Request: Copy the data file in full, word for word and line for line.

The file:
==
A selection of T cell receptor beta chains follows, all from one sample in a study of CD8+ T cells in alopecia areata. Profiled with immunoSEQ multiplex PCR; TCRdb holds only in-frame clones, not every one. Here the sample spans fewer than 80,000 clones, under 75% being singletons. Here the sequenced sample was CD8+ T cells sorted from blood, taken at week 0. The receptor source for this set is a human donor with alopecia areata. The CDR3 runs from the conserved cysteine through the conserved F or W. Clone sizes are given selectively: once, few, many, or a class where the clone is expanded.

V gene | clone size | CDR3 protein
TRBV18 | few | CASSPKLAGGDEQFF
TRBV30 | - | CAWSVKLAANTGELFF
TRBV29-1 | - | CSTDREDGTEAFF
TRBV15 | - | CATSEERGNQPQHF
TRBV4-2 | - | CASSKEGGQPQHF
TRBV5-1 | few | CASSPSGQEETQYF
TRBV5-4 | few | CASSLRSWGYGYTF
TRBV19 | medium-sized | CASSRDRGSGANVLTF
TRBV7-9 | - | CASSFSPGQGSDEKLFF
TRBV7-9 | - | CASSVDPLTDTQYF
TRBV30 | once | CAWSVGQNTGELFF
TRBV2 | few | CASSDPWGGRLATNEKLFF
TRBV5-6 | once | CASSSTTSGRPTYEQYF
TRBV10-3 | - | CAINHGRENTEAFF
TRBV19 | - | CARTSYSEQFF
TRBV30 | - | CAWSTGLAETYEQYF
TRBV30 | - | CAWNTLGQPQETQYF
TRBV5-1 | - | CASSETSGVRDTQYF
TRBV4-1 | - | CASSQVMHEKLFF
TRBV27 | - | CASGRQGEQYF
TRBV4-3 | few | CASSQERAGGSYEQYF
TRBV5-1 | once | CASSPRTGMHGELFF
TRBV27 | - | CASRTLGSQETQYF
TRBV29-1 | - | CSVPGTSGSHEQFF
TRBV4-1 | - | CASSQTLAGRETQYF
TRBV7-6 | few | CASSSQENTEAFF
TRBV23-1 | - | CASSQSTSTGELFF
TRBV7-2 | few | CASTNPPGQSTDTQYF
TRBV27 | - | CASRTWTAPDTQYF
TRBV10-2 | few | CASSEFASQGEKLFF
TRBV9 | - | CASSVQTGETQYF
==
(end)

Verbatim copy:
A selection of T cell receptor beta chains follows, all from one sample in a study of CD8+ T cells in alopecia areata. Profiled with immunoSEQ multiplex PCR; TCRdb holds only in-frame clones, not every one. Here the sample spans fewer than 80,000 clones, under 75% being singletons. Here the sequenced sample was CD8+ T cells sorted from blood, taken at week 0. The receptor source for this set is a human donor with alopecia areata. The CDR3 runs from the conserved cysteine through the conserved F or W. Clone sizes are given selectively: once, few, many, or a class where the clone is expanded.

V gene | clone size | CDR3 protein
TRBV18 | few | CASSPKLAGGDEQFF
TRBV30 | - | CAWSVKLAANTGELFF
TRBV29-1 | - | CSTDREDGTEAFF
TRBV15 | - | CATSEERGNQPQHF
TRBV4-2 | - | CASSKEGGQPQHF
TRBV5-1 | few | CASSPSGQEETQYF
TRBV5-4 | few | CASSLRSWGYGYTF
TRBV19 | medium-sized | CASSRDRGSGANVLTF
TRBV7-9 | - | CASSFSPGQGSDEKLFF
TRBV7-9 | - | CASSVDPLTDTQYF
TRBV30 | once | CAWSVGQNTGELFF
TRBV2 | few | CASSDPWGGRLATNEKLFF
TRBV5-6 | once | CASSSTTSGRPTYEQYF
TRBV10-3 | - | CAINHGRENTEAFF
TRBV19 | - | CARTSYSEQFF
TRBV30 | - | CAWSTGLAETYEQYF
TRBV30 | - | CAWNTLGQPQETQYF
TRBV5-1 | - | CASSETSGVRDTQYF
TRBV4-1 | - | CASSQVMHEKLFF
TRBV27 | - | CASGRQGEQYF
TRBV4-3 | few | CASSQERAGGSYEQYF
TRBV5-1 | once | CASSPRTGMHGELFF
TRBV27 | - | CASRTLGSQETQYF
TRBV29-1 | - | CSVPGTSGSHEQFF
TRBV4-1 | - | CASSQTLAGRETQYF
TRBV7-6 | few | CASSSQENTEAFF
TRBV23-1 | - | CASSQSTSTGELFF
TRBV7-2 | few | CASTNPPGQSTDTQYF
TRBV27 | - | CASRTWTAPDTQYF
TRBV10-2 | few | CASSEFASQGEKLFF
TRBV9 | - | CASSVQTGETQYF